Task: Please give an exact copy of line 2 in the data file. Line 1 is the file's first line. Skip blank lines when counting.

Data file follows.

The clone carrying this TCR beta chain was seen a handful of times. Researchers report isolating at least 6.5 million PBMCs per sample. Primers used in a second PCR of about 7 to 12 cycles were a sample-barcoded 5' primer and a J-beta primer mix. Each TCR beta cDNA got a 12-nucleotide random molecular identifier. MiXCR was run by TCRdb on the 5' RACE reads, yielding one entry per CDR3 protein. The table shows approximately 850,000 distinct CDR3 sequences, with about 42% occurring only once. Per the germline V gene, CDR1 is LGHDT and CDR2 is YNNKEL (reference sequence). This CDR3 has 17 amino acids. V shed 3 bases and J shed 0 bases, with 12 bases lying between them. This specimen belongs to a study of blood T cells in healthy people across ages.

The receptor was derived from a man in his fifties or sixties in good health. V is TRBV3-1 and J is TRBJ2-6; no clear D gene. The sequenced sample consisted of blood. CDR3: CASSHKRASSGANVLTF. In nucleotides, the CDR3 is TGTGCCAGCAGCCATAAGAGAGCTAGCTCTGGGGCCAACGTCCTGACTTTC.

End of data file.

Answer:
The receptor was derived from a man in his fifties or sixties in good health. V is TRBV3-1 and J is TRBJ2-6; no clear D gene. The sequenced sample consisted of blood. CDR3: CASSHKRASSGANVLTF. In nucleotides, the CDR3 is TGTGCCAGCAGCCATAAGAGAGCTAGCTCTGGGGCCAACGTCCTGACTTTC.